The creation of Pakistan was not a decision by the majority, said Hussain Haqqani via video, while Shashi Tharoor commented on border conflicts, TCA Raghavan on the importance of engagement, Neeraj Kumar on the ISI and Hindol Sengupta on losing friends to Pak violence. Taslima Nasrin talked about her traumatic memory from the 1971 war, which she faced at the age of nine on Day 3 at Penguin’s Spring Fever festival in New Delhi.
Day 3 of Spring Fever was packed not only in terms of audience but also in the sense of anticipation for the much talked about session, Pakistan is in the eye of the beholder. Shashi Tharoor, Member of Parliament, public intellectual and writer, TCA Raghavan—retired IFS and his last posting was in Pakistan as the High Commissioner, Hindol Sengupta- author of Being Hindu, Neeraj Kumar—former Commissioner of Police and author of Dial D for Don, and a surprise for all, Taslima Nasrin—an award winning writer, women and human rights activist, and author of Lajja and later this year, she will be releasing the 7th part of her autobiography titled Exile. Moderating the session was Rishi Suri, editor at the largest and oldest Urdu daily, ‘Daily Milap.’
Hussain Haqqani couldn’t be present at the session because he applied for the visa late and didn’t get it in time as it takes “very long for a Pakistani to get an Indian visa,” he said in the video that was played. Haqqani, even though miles away, made sure that his perspective wasn’t absent from the session whose name is correct that any country is in the eye of the beholder.
Pakistan is a new country, Haqqani said, and didn’t exist before being created by the British. It was not a decision by the majority, not even that of Muslims, as only 15% voted for the Muslim League. The reality, he said, is that at this time, only 6-7% Pakistanis in the country are old enough to remember the partition.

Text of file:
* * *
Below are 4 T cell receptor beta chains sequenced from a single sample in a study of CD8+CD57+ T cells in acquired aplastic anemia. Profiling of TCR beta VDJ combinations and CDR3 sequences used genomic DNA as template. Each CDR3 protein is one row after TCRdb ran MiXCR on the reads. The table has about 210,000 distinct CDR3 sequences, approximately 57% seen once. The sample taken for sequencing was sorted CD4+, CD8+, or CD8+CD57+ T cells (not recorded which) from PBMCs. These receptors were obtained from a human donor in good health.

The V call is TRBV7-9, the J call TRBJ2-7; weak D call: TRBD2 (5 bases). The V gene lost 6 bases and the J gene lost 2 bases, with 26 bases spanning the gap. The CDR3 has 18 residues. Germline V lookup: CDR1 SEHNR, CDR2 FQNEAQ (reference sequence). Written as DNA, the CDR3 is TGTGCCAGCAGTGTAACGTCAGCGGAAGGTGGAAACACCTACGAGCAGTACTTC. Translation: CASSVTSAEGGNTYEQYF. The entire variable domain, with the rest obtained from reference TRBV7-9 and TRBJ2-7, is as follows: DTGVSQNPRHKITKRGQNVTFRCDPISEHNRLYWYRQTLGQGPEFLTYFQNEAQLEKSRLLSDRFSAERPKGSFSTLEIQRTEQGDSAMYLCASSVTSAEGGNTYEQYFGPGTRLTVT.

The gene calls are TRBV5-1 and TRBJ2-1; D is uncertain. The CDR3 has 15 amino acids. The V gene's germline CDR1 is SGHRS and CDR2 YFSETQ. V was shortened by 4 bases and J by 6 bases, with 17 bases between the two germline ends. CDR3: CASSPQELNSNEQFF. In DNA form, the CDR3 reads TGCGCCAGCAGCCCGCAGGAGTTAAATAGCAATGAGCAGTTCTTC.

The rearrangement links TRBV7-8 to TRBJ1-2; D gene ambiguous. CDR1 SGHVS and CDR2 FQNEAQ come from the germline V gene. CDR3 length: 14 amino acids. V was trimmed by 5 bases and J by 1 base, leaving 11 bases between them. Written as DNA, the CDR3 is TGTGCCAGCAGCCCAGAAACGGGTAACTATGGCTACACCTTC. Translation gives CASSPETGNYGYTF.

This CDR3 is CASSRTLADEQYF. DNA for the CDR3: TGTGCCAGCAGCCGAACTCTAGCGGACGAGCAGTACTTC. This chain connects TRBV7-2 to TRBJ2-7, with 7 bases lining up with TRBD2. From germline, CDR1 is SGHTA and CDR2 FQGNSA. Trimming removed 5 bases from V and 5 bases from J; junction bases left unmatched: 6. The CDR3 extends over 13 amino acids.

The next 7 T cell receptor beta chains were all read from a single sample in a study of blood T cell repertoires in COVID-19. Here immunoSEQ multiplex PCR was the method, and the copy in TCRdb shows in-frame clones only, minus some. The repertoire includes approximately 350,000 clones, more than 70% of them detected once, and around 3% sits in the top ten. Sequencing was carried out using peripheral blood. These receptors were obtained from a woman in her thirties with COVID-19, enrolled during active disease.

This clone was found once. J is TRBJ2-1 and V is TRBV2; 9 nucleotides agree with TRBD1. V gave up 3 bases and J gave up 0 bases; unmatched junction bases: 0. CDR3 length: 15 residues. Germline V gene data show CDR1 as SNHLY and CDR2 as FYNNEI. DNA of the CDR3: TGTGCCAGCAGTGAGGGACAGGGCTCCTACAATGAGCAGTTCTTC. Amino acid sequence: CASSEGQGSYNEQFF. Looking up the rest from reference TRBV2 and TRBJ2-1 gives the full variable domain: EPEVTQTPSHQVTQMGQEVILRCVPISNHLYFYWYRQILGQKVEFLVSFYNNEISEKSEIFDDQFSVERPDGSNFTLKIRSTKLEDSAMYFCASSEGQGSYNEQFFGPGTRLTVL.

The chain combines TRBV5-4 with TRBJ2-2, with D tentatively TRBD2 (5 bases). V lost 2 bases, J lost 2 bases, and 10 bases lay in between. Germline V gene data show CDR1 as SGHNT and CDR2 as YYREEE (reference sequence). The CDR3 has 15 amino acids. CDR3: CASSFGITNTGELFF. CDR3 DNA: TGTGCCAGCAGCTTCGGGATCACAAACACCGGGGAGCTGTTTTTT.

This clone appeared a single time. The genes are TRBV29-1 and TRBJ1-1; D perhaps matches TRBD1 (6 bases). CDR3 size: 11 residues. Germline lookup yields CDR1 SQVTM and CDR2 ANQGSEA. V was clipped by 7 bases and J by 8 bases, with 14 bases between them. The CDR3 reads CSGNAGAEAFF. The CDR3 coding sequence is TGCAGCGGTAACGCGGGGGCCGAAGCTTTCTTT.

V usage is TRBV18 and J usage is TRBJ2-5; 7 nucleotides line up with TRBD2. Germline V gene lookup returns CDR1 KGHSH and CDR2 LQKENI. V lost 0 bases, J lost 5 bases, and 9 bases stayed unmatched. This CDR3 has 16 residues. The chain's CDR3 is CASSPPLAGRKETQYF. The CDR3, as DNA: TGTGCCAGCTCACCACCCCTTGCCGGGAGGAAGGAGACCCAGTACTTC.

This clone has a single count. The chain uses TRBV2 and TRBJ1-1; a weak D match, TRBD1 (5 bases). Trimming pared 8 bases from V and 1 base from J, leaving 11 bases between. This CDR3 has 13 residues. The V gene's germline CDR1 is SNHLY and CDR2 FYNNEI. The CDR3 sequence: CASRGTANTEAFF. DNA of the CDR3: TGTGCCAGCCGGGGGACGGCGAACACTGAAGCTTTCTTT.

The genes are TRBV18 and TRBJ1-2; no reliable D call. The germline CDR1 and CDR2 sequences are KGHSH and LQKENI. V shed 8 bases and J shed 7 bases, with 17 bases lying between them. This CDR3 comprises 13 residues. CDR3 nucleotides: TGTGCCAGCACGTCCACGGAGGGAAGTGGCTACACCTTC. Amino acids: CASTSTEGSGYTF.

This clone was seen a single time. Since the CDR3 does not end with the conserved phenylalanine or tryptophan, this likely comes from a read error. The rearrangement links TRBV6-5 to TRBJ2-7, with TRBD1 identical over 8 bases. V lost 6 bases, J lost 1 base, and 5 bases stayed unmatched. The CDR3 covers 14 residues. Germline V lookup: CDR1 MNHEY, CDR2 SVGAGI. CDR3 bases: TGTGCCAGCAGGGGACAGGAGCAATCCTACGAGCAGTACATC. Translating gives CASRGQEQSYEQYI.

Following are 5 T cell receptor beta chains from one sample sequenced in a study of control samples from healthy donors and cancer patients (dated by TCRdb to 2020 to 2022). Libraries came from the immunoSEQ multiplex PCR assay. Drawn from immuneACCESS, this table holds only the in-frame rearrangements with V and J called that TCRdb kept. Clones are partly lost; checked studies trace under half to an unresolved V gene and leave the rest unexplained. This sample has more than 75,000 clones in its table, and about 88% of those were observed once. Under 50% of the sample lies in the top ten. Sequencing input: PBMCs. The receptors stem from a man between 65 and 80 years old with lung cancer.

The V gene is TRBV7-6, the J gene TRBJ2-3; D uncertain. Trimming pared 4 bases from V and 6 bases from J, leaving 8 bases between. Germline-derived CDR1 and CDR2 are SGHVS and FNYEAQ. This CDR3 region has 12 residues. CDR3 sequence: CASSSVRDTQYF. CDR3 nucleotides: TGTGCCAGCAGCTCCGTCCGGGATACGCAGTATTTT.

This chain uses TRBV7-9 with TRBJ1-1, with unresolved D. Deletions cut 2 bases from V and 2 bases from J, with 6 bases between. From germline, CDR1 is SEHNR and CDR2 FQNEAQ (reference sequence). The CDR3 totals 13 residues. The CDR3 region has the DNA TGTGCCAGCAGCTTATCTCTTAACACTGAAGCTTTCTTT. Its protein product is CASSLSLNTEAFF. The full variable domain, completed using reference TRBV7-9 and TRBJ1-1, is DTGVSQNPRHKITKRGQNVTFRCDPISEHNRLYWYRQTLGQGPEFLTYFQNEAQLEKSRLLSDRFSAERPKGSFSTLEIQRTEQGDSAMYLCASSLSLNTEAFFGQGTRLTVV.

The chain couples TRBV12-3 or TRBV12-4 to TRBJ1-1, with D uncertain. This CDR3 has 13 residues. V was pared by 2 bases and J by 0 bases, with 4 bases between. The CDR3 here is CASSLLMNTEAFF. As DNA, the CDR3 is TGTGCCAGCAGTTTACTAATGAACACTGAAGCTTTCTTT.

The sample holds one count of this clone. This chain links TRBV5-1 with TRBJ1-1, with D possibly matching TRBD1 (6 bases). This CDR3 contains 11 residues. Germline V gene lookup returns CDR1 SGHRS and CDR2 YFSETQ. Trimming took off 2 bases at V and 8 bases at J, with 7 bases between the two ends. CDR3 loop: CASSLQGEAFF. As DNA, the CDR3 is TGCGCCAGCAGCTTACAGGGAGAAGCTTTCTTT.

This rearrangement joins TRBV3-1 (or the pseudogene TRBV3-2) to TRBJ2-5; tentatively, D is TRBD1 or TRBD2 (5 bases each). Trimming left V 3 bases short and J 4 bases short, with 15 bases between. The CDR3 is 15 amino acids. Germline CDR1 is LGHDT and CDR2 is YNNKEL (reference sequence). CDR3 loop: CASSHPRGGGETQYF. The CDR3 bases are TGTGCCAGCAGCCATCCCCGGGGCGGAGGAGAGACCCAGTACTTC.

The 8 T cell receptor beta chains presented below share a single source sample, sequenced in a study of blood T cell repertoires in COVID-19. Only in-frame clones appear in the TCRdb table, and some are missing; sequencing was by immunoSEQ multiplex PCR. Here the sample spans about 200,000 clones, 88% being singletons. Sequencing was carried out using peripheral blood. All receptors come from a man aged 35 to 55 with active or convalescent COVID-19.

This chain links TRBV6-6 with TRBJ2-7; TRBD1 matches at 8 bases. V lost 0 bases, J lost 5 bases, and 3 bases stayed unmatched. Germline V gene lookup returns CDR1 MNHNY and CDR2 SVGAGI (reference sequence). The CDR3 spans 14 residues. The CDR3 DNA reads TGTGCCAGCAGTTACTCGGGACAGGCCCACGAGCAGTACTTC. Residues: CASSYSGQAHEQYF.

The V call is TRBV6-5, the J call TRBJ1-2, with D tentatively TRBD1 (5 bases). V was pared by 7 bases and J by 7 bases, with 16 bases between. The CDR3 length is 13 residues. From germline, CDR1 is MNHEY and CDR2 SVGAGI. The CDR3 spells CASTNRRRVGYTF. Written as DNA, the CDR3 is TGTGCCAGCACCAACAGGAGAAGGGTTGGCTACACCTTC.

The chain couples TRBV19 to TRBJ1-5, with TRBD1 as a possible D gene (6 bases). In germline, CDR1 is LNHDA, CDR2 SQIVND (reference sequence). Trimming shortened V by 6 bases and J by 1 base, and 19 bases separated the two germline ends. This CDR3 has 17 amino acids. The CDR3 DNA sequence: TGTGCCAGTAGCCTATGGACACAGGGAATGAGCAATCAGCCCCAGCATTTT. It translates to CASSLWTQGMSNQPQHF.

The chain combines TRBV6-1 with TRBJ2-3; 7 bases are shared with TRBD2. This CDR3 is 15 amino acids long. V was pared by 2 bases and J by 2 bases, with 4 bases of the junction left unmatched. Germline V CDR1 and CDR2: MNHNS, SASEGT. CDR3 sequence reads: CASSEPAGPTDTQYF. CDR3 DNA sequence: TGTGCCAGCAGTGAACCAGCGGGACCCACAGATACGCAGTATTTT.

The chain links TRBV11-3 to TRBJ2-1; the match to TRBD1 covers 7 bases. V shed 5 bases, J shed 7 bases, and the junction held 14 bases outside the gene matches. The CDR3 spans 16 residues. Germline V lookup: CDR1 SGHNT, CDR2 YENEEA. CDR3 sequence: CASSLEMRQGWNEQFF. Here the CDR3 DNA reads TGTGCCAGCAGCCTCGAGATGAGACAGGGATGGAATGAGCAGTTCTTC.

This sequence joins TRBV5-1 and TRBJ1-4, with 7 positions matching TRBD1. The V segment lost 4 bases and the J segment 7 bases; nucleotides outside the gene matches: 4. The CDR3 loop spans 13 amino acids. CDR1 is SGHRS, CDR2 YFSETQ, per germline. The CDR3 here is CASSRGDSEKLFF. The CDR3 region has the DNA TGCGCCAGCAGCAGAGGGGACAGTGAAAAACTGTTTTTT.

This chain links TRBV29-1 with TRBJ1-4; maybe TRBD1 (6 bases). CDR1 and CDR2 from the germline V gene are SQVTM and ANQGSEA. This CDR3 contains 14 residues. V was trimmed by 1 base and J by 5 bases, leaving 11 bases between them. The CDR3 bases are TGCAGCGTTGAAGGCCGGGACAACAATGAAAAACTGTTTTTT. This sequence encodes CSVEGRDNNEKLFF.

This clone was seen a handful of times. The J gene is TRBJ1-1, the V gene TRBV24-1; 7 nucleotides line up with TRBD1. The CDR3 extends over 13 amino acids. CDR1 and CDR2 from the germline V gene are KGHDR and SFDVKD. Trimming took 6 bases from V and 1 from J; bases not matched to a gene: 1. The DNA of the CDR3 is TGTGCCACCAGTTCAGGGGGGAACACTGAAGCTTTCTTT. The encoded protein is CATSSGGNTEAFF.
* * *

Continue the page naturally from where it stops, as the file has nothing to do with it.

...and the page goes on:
Pakistan’s militarism is a result of the difficult relationship between India and Pakistan. Mosque and Military have shaped the idea of Pakistan. The country is young, 100 million are below the age of 22 and are young and talented people whose potential is yet to unleash. It is important to come to terms for Pakistan that progress is important and that modus operandi with India is important. People of Pakistan are like that of any other country; young and talented. It is up to the world to see Pakistan as that of poets, of artists, of small and battled liberals, of landed aristocracy or that of an establishment. People of Pakistan need to understand that the criticism of the policy are not questioning the right of the people of Pakistan to live in peace. Pakistan needs to recognize its own diversity and also focus on the friendly relationship between India and Pakistan and that it shouldn’t live by the slogan, ‘Pakistan in Danger’ – it should ensure close ties with whom it has shared land historically.
Shashi Tharoor continued the conversation and said that he beholds Pakistan with a heart of dove but a mind of a hawk. He said that the core issue with Pakistan is not Kashmir but the nature of the Pakistan state. Paraphrasing Voltaire, he said that Pakistan army has a state, not otherwise. “You join the army to run the country,” he added. He went on to say that the military is involved in everything in Pakistan – from petrol pumps, exports and imports to universities- Pakistani army has the highest portion in the country’s GDP. This is justified by conflicts on borders. Wherever India has tried to make peace, that has been reciprocated with an attack. “There is nothing we want from Pakistan but peace,” Tharoor said but they seem to want Kashmir and they will continue to do so. But Tharoor also gave suggestions to develop better relationship between the citizens of the country. He suggested that we need to be unilaterally generous about visas.
“I’m yet to meet a Pakistani who doesn’t fall in love with India when they visit,” said Shashi Tharoor, adding that people-to-people contact has to increase.
He also suggested that trade between the two countries should open up – even with military owned companies. “Permanent hostility is a mood, not policy.” He also said that we should play more cricket with them.